Saturday Stories: Social Studies Class

Your Weekend Reads in Education

Happy Saturday! For this edition of Saturday Stories, we’re going to focus on Social Studies articles. Last weekend, educators from across the country gathered for the The 97th annual National Council for the Social Studies Conference. But not everyone could make it to NCSS in San Fransisco, so we thought we would bring the Social Studies celebration to you at home!

Below, you’ll find blogs from educators in a variety of roles — Keith Harris teaches history to secondary students, and strives to empower each of them to appreciate and enjoy the learning process. Nina Sethi and Gabby Arca are co-teachers in their fifth grade classroom, where they use hands-on and interactive techniques to bring economics to life with a global perspective. Allison Wickens works at George Washington’s Mount Vernon, where she gives educators innovative tools for teaching social studies.

Read their stories below:

Teaching The Constitution with George Washington’s Mount Vernon

By Allison Wickens and Denver Brunsman

“Role playing is a particularly effective pedagogical tool for the Constitutional Convention because creating the document was a deliberative process. By recreating that deliberation, students come to appreciate that the Constitution was never a given or predetermined.” — Allison Wickens and Denver Brunsman

Using Simulations to Teach Perspective and Economics

By Nina Sethi

“Simulations are an amazing way to make learning active and tangible for students and expose them to different perspectives. They also are fascinating for us (teachers) to watch and experience and help us learn more about our students.” — Nina Sethi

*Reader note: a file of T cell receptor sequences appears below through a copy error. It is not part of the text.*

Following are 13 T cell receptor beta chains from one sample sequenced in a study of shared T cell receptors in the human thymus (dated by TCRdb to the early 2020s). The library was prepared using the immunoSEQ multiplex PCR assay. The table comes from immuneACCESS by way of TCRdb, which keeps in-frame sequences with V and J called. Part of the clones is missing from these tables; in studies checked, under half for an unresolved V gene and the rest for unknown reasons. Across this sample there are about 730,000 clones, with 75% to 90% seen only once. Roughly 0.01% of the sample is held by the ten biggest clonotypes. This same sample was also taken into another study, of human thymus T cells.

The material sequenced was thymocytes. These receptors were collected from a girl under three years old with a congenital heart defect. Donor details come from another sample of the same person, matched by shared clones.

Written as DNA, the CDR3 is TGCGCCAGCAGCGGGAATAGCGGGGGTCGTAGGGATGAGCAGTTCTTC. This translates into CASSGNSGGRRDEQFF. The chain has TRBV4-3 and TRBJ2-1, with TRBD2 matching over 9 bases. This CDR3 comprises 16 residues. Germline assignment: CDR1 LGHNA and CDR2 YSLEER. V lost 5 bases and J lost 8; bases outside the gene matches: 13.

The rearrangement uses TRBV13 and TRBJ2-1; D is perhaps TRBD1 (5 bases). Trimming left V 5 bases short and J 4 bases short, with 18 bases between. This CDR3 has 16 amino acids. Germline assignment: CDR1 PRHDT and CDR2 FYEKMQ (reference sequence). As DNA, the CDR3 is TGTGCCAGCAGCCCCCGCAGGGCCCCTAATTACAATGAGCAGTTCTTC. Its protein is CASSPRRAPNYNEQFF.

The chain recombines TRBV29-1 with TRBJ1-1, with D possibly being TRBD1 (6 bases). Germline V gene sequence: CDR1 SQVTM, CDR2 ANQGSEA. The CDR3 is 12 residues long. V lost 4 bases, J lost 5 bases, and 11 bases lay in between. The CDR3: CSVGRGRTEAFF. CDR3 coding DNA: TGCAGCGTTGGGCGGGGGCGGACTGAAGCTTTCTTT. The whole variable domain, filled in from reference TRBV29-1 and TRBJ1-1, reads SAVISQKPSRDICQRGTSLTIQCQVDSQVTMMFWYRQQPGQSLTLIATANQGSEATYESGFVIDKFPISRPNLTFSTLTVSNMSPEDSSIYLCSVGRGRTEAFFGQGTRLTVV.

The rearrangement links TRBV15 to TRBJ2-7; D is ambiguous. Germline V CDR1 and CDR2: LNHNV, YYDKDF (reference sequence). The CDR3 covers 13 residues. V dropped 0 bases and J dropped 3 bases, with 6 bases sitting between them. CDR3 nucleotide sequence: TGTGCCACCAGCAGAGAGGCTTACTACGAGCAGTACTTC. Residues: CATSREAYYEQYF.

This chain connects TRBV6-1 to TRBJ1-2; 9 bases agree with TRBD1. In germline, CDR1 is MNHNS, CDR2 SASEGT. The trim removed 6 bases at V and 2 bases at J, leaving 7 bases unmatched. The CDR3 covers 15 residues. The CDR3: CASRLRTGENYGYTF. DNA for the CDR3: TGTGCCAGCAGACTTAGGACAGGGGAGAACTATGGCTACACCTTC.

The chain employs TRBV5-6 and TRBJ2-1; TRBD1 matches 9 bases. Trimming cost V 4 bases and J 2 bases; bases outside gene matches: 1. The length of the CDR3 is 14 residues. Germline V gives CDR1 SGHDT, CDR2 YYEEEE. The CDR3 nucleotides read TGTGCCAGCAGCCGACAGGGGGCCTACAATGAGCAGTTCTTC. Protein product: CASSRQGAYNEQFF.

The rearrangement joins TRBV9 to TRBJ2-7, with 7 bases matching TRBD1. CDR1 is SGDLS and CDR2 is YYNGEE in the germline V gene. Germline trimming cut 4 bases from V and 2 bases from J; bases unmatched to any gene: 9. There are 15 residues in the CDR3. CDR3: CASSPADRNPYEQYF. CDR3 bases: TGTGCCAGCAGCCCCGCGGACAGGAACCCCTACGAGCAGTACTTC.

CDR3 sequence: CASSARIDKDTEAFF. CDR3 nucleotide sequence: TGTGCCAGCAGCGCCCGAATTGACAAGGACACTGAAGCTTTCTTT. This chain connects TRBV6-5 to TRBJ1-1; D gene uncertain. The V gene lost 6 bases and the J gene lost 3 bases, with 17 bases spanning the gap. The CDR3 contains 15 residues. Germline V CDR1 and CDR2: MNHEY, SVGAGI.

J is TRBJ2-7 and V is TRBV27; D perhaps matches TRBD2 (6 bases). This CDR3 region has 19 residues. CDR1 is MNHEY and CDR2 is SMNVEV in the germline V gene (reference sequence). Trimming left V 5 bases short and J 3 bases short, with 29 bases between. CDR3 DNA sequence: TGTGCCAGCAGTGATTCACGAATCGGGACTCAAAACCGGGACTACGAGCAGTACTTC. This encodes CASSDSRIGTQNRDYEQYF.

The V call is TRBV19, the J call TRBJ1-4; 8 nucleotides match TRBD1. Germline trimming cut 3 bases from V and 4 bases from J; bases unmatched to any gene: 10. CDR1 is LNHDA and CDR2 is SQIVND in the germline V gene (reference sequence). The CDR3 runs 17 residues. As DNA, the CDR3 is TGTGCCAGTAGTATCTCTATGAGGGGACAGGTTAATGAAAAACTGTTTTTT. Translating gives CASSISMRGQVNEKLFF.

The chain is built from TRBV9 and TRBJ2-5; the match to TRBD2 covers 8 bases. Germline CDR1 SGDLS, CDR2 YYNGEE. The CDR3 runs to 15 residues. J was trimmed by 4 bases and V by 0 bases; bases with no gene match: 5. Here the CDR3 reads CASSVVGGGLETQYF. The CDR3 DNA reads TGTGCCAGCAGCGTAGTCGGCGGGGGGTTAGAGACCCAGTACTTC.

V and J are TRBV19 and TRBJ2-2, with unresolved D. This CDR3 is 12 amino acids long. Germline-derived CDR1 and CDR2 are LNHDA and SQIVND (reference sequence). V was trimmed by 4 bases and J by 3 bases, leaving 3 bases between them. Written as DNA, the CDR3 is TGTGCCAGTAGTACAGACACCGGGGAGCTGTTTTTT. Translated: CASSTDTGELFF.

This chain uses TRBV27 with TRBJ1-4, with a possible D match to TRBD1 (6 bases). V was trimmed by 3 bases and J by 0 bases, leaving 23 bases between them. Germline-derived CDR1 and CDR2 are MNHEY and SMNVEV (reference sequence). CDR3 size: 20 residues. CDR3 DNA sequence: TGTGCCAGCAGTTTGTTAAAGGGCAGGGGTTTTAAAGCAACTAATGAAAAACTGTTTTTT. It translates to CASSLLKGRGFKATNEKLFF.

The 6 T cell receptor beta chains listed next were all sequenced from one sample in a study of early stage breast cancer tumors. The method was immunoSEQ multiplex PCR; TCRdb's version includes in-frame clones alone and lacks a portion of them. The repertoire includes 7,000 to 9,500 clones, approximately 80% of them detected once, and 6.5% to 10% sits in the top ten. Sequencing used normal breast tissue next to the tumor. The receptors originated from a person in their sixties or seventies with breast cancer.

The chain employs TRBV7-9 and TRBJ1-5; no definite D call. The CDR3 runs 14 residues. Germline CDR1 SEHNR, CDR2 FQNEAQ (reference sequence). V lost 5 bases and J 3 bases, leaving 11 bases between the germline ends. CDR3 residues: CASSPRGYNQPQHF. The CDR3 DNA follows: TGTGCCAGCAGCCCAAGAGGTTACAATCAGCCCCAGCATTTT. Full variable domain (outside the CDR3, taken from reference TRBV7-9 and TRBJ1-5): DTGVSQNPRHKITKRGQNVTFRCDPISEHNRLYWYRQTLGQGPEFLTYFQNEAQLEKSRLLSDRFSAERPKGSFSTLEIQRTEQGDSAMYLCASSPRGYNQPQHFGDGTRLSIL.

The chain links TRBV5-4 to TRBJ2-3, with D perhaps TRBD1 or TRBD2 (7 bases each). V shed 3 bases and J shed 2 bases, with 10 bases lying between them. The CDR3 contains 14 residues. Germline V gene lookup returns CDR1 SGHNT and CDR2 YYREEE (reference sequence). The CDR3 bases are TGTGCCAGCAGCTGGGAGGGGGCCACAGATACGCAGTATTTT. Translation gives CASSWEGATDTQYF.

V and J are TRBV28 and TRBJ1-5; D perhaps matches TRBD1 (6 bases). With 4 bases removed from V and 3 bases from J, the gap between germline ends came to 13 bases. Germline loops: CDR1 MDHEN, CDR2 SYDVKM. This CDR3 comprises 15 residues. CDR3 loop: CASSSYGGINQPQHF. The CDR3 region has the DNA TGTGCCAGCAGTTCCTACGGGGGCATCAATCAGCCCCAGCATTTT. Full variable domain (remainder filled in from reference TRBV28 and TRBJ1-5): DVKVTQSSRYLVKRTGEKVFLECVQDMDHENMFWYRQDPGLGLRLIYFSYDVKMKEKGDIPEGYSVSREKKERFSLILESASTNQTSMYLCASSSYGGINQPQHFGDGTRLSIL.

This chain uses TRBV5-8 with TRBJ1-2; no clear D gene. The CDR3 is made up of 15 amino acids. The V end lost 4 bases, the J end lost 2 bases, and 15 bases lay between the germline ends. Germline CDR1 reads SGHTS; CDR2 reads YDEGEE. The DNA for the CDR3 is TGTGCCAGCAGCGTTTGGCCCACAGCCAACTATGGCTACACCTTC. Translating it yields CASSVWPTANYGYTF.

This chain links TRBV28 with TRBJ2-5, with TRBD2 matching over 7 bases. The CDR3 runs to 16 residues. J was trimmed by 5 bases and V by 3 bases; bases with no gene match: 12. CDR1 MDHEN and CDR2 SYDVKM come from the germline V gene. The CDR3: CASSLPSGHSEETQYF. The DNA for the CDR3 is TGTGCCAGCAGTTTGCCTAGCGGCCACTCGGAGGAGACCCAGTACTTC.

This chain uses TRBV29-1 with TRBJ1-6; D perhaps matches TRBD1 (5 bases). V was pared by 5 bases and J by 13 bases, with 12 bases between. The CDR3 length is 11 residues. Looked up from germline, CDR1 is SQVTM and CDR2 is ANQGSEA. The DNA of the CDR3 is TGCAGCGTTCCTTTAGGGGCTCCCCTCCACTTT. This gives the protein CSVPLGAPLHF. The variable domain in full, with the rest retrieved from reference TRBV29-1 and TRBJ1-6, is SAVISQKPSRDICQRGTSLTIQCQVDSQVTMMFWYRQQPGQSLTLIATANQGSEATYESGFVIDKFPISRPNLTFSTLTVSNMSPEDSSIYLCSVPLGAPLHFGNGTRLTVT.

5th Graders Grappling with Labor Rights, Wealth, and Dynamics in Organizing

By Gabby Arca

“The buzz in the room was palpable; some students were red-faced like when they come in from recess. Even I was sweating a little (okay a medium amount!) from all of the moving pieces. I hadn’t felt this much energy and emotion around Economics the entire unit…” — Gabby Arca

Historical Empathy at George Washington’s Mount Vernon

By Allison Wickens

“This is not an article about getting students to imagine themselves as Washington; empathy is often conflated with the concept of “walking in someone else’s shoes.” Historical empathy is the process of using historical thinking skills to understand Washington’s world and his decisions so that students can draw their own conclusions about his legacy.”- Allison Wickens

Helping Students Appreciate the Journey

By Keith Harris

“While these kids work harder than any I have ever known, I have also noted that some tend to feed into a harmful culture, where the only thing that seems to matter is the transcript and a nice shiny A at the end of the year. As an educator I understand the importance of good grades, but I am equally disheartened — the kids often miss the journey for the destination.” — Keith Harris

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